Asbury Park closes Paramount Theater, Ballroom Convention Hall


I was very sad to hear that the iconic The Paramount theater in Asbury Park was closed, as was the Convention Hall. Asbury Park City has issued a safety warning to Madison Marquette, who developed Asbury Park’s historic boardwalk.

Sunrise over Convention Hall in Asbury Park (Bud McCormick)

It couldn’t have happened at a worse time. Like most businesses here in New Jersey, the COVID-19 pandemic has closed all entertainment, restaurants, and retail businesses along the Asbury Park boardwalk and neighboring venues. Madison Marquette held the account for this loss.

With the ease of the pandemic and more people enjoying live music in theaters and entertainment venues, the projected revenues would have mitigated the blow of a brutal year and a half with little to no income.

Asbury Park Fun House (Dino Flammia, Townsquare Media NJ)

Personally, I thought the development Madison Marquette built was the main reason Asbury Park rose and became a thriving entertainment destination again.

The Paramount Theater opened in July 1930 and was hit by Hurricane Sandy, remains of many strong tropical storms, and the latest remains of Ida.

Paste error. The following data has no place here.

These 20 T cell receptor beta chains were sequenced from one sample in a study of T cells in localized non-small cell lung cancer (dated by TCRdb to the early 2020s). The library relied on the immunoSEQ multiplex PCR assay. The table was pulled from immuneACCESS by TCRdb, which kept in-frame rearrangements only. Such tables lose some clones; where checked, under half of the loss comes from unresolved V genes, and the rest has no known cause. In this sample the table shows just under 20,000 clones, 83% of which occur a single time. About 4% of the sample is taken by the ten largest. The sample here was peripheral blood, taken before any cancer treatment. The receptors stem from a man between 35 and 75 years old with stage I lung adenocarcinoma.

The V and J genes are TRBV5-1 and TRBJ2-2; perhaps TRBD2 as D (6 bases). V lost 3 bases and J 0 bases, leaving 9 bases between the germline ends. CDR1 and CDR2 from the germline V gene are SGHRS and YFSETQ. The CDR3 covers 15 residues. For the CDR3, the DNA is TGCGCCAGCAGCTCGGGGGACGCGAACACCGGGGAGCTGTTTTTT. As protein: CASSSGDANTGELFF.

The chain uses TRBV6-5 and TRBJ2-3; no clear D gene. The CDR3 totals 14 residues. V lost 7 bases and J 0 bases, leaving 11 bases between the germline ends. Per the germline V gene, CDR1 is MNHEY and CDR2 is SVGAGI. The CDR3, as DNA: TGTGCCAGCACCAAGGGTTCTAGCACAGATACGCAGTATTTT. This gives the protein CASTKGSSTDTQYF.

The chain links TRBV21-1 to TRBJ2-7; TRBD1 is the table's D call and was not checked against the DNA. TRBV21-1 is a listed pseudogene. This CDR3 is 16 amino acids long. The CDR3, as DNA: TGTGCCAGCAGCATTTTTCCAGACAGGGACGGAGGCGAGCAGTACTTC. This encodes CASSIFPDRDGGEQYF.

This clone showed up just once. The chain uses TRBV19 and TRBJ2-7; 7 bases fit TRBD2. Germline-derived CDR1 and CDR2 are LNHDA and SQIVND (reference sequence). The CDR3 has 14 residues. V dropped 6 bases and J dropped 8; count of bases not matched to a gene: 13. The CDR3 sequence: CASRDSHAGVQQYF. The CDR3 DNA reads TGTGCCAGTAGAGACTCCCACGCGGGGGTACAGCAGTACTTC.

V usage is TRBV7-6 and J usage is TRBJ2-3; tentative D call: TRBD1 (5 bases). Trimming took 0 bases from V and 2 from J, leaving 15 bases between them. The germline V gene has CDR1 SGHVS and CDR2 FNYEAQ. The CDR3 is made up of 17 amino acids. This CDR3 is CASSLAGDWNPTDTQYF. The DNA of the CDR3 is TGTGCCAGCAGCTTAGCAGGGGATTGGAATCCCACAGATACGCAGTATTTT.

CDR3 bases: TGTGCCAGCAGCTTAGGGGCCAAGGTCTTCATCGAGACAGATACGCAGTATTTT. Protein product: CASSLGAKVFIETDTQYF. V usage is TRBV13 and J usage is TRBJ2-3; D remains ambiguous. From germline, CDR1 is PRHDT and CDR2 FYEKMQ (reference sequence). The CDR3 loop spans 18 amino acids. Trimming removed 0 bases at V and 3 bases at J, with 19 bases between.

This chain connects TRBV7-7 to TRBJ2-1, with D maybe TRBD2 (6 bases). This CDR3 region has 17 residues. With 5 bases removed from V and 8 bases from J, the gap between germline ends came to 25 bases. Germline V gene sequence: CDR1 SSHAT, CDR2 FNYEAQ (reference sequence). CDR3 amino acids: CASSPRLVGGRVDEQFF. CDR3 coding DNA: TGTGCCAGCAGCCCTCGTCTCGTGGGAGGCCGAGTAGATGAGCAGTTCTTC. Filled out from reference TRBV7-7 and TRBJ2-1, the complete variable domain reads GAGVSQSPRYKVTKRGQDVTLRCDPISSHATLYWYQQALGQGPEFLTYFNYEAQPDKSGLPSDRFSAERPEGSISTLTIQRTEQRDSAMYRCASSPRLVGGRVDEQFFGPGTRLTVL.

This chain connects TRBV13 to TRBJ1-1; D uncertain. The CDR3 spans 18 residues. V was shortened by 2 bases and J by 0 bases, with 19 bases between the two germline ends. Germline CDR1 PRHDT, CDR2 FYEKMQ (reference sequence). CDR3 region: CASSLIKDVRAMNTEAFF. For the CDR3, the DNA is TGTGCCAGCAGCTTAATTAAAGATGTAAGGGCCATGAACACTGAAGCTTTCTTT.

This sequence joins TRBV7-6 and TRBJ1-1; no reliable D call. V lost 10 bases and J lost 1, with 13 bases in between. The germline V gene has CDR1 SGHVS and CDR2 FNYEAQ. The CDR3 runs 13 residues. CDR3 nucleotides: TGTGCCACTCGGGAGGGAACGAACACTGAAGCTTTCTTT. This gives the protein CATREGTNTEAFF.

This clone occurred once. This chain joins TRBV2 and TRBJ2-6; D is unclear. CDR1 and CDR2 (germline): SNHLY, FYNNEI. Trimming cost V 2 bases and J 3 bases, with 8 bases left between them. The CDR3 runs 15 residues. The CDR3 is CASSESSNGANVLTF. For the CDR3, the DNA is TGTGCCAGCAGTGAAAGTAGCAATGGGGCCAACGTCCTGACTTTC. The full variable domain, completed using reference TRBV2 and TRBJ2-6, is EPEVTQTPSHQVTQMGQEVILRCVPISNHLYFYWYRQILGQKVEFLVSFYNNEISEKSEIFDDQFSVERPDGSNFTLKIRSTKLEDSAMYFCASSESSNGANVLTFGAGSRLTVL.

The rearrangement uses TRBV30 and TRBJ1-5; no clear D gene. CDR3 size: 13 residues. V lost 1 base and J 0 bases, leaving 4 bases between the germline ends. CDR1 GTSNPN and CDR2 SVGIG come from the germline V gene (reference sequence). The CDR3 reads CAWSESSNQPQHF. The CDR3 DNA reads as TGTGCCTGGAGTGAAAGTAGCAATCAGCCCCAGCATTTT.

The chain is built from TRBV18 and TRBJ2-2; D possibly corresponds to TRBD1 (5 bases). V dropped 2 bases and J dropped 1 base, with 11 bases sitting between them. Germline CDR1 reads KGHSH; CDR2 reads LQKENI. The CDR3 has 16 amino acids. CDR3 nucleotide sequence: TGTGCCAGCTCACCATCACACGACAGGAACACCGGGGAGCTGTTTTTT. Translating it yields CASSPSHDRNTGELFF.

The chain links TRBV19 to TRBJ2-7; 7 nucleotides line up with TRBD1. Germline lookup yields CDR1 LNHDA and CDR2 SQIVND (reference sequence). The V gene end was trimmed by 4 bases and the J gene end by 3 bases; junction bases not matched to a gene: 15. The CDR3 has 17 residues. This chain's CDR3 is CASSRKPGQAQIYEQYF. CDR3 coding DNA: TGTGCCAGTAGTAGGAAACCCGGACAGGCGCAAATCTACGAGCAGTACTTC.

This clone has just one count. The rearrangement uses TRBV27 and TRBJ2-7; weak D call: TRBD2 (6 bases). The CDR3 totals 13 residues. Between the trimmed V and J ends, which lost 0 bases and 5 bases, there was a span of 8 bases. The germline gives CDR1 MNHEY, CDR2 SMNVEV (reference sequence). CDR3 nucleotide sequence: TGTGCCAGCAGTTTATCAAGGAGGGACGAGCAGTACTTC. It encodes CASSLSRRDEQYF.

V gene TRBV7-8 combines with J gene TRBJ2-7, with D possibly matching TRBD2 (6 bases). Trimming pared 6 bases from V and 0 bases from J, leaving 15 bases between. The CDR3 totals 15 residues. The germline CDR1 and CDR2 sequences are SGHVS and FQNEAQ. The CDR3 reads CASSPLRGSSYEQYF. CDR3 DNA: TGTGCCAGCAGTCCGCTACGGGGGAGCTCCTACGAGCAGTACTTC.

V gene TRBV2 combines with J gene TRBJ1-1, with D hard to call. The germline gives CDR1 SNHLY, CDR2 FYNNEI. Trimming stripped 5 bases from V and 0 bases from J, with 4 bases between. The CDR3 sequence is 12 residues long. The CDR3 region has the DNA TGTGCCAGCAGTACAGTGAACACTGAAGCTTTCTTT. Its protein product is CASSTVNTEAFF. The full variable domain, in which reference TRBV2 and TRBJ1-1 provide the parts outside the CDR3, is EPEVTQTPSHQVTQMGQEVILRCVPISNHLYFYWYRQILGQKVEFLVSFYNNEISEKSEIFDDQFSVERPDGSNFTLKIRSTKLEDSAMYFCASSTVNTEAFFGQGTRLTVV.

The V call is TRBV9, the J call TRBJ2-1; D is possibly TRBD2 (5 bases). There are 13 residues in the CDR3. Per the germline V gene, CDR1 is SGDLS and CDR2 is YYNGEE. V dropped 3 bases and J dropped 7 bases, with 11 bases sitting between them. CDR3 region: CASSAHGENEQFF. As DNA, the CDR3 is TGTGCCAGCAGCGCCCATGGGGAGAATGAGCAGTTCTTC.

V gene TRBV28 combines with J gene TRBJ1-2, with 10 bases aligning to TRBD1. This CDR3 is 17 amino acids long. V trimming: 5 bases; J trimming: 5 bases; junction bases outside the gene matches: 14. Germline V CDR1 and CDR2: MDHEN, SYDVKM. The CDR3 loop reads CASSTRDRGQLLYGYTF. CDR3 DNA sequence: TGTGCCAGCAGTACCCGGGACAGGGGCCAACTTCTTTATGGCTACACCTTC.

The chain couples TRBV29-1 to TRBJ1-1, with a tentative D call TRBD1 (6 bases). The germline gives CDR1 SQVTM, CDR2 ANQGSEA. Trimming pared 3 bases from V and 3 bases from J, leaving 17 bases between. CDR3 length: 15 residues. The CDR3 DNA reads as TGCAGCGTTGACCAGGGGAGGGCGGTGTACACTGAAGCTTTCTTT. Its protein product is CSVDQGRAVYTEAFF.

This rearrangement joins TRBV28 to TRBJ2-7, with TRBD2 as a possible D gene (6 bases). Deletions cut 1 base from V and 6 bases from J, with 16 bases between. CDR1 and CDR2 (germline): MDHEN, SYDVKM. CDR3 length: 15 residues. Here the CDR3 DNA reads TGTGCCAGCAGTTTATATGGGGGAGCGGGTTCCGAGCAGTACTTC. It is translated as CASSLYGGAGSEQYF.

The 90-year-old building was rated unsafe for human occupancy by Madison Marquette after the City of Asbury Park issued them a safety concern. The Convention Hall is also considered unsafe, but the main arcade and all of the shops in the arcade are secure and will remain open.

Photo by Chris Eannucci – Townsquare Media

I was looking forward to going back to Paramount as it was the main venue for the Asbury Park Music and Film Festival, which usually takes place in the spring, and which after an absence from COVID-19 was now taking shape for another standout event. They originally had a killer lineup of top-notch acts, including Melissa Etheridge.

The festival was postponed from last spring to this year, then into fall and finally canceled due to concerns about further cancellations due to COVID-19.

through the Asbury Park Music Foundation

The festival, an Asbury Park Music Foundation non-profit donor, could not take the risk of paying non-refundable deposits to the premium acts in the event of cancellation.

Some of the Paramount Theater’s planned acts have moved to the Count Basie Theater on Red Bank.

The historic Stone Pony and the smaller Wonder Bar, as well as other smaller venues in Asbury Park, remain open, but nothing compares to the revenue the 1,600-seat Paramount Theater would generate.

There is no official word on when or if the required repairs will be completed. Hope to see it soon: Asbury Park and New Jersey need this venue. Much luck!

The above post echoes the thoughts and observations of Big Joe Henry, the host of 101.5 weekend in New Jersey. All opinions expressed are those of Big Joe.

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